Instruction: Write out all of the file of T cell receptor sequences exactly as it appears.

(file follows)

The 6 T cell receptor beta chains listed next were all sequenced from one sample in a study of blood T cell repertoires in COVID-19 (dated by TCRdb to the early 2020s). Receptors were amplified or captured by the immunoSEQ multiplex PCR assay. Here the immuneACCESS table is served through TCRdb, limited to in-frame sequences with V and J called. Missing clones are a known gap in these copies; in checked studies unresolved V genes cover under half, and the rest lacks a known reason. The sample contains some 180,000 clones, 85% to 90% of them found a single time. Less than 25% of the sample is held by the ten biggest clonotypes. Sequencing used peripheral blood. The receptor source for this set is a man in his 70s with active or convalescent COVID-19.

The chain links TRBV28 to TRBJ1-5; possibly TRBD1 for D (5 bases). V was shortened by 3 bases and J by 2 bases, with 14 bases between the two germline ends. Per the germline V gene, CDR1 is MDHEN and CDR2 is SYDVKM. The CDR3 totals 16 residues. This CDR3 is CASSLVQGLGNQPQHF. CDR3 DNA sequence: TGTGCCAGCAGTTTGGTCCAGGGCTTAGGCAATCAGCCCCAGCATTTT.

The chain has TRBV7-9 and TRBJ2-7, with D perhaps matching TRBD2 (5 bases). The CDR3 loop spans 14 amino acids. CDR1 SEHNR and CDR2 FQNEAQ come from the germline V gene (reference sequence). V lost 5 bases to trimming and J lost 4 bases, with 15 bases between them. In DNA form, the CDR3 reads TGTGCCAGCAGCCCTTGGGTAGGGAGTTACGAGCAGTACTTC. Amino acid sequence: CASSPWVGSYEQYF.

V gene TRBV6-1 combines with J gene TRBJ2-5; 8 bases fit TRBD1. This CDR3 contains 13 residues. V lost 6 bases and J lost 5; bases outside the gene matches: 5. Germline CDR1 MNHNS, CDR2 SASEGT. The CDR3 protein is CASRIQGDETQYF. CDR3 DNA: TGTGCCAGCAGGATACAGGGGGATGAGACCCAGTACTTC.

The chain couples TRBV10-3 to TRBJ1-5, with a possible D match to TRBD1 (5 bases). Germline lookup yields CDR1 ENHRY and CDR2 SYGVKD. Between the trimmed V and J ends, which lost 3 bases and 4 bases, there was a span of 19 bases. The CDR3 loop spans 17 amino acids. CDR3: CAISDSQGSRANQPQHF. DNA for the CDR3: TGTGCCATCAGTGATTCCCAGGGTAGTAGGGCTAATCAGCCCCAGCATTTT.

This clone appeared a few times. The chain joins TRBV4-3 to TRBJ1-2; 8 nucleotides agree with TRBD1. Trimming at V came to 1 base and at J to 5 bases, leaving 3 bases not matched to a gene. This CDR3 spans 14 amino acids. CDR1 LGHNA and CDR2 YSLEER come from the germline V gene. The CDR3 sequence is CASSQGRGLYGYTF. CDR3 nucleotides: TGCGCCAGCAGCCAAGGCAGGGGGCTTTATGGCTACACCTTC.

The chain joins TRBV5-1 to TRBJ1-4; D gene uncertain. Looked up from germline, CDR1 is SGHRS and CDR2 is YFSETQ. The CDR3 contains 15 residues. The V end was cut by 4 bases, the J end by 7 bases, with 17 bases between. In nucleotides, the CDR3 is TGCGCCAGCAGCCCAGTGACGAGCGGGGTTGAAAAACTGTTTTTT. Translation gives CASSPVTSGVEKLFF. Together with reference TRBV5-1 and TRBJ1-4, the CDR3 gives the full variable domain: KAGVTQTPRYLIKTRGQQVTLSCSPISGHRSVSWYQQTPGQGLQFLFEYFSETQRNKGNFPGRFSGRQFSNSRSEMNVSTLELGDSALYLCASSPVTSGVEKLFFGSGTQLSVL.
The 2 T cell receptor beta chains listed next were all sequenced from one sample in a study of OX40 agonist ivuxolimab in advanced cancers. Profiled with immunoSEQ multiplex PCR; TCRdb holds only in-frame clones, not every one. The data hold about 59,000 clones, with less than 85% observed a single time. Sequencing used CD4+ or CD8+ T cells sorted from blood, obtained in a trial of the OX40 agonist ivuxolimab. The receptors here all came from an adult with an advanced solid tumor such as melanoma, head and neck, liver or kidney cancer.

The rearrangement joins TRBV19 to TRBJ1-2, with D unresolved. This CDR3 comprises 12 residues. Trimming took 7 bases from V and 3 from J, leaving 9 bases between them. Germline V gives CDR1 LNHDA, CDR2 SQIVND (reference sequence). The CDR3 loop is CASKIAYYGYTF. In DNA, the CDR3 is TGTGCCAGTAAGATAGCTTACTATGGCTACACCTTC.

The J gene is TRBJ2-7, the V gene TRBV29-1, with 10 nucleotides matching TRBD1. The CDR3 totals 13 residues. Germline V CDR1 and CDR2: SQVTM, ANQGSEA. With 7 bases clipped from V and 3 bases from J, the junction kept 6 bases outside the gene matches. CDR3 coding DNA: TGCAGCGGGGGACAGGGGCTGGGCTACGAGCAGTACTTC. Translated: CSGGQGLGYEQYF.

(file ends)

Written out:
The 6 T cell receptor beta chains listed next were all sequenced from one sample in a study of blood T cell repertoires in COVID-19 (dated by TCRdb to the early 2020s). Receptors were amplified or captured by the immunoSEQ multiplex PCR assay. Here the immuneACCESS table is served through TCRdb, limited to in-frame sequences with V and J called. Missing clones are a known gap in these copies; in checked studies unresolved V genes cover under half, and the rest lacks a known reason. The sample contains some 180,000 clones, 85% to 90% of them found a single time. Less than 25% of the sample is held by the ten biggest clonotypes. Sequencing used peripheral blood. The receptor source for this set is a man in his 70s with active or convalescent COVID-19.

The chain links TRBV28 to TRBJ1-5; possibly TRBD1 for D (5 bases). V was shortened by 3 bases and J by 2 bases, with 14 bases between the two germline ends. Per the germline V gene, CDR1 is MDHEN and CDR2 is SYDVKM. The CDR3 totals 16 residues. This CDR3 is CASSLVQGLGNQPQHF. CDR3 DNA sequence: TGTGCCAGCAGTTTGGTCCAGGGCTTAGGCAATCAGCCCCAGCATTTT.

The chain has TRBV7-9 and TRBJ2-7, with D perhaps matching TRBD2 (5 bases). The CDR3 loop spans 14 amino acids. CDR1 SEHNR and CDR2 FQNEAQ come from the germline V gene (reference sequence). V lost 5 bases to trimming and J lost 4 bases, with 15 bases between them. In DNA form, the CDR3 reads TGTGCCAGCAGCCCTTGGGTAGGGAGTTACGAGCAGTACTTC. Amino acid sequence: CASSPWVGSYEQYF.

V gene TRBV6-1 combines with J gene TRBJ2-5; 8 bases fit TRBD1. This CDR3 contains 13 residues. V lost 6 bases and J lost 5; bases outside the gene matches: 5. Germline CDR1 MNHNS, CDR2 SASEGT. The CDR3 protein is CASRIQGDETQYF. CDR3 DNA: TGTGCCAGCAGGATACAGGGGGATGAGACCCAGTACTTC.

The chain couples TRBV10-3 to TRBJ1-5, with a possible D match to TRBD1 (5 bases). Germline lookup yields CDR1 ENHRY and CDR2 SYGVKD. Between the trimmed V and J ends, which lost 3 bases and 4 bases, there was a span of 19 bases. The CDR3 loop spans 17 amino acids. CDR3: CAISDSQGSRANQPQHF. DNA for the CDR3: TGTGCCATCAGTGATTCCCAGGGTAGTAGGGCTAATCAGCCCCAGCATTTT.

This clone appeared a few times. The chain joins TRBV4-3 to TRBJ1-2; 8 nucleotides agree with TRBD1. Trimming at V came to 1 base and at J to 5 bases, leaving 3 bases not matched to a gene. This CDR3 spans 14 amino acids. CDR1 LGHNA and CDR2 YSLEER come from the germline V gene. The CDR3 sequence is CASSQGRGLYGYTF. CDR3 nucleotides: TGCGCCAGCAGCCAAGGCAGGGGGCTTTATGGCTACACCTTC.

The chain joins TRBV5-1 to TRBJ1-4; D gene uncertain. Looked up from germline, CDR1 is SGHRS and CDR2 is YFSETQ. The CDR3 contains 15 residues. The V end was cut by 4 bases, the J end by 7 bases, with 17 bases between. In nucleotides, the CDR3 is TGCGCCAGCAGCCCAGTGACGAGCGGGGTTGAAAAACTGTTTTTT. Translation gives CASSPVTSGVEKLFF. Together with reference TRBV5-1 and TRBJ1-4, the CDR3 gives the full variable domain: KAGVTQTPRYLIKTRGQQVTLSCSPISGHRSVSWYQQTPGQGLQFLFEYFSETQRNKGNFPGRFSGRQFSNSRSEMNVSTLELGDSALYLCASSPVTSGVEKLFFGSGTQLSVL.
The 2 T cell receptor beta chains listed next were all sequenced from one sample in a study of OX40 agonist ivuxolimab in advanced cancers. Profiled with immunoSEQ multiplex PCR; TCRdb holds only in-frame clones, not every one. The data hold about 59,000 clones, with less than 85% observed a single time. Sequencing used CD4+ or CD8+ T cells sorted from blood, obtained in a trial of the OX40 agonist ivuxolimab. The receptors here all came from an adult with an advanced solid tumor such as melanoma, head and neck, liver or kidney cancer.

The rearrangement joins TRBV19 to TRBJ1-2, with D unresolved. This CDR3 comprises 12 residues. Trimming took 7 bases from V and 3 from J, leaving 9 bases between them. Germline V gives CDR1 LNHDA, CDR2 SQIVND (reference sequence). The CDR3 loop is CASKIAYYGYTF. In DNA, the CDR3 is TGTGCCAGTAAGATAGCTTACTATGGCTACACCTTC.

The J gene is TRBJ2-7, the V gene TRBV29-1, with 10 nucleotides matching TRBD1. The CDR3 totals 13 residues. Germline V CDR1 and CDR2: SQVTM, ANQGSEA. With 7 bases clipped from V and 3 bases from J, the junction kept 6 bases outside the gene matches. CDR3 coding DNA: TGCAGCGGGGGACAGGGGCTGGGCTACGAGCAGTACTTC. Translated: CSGGQGLGYEQYF.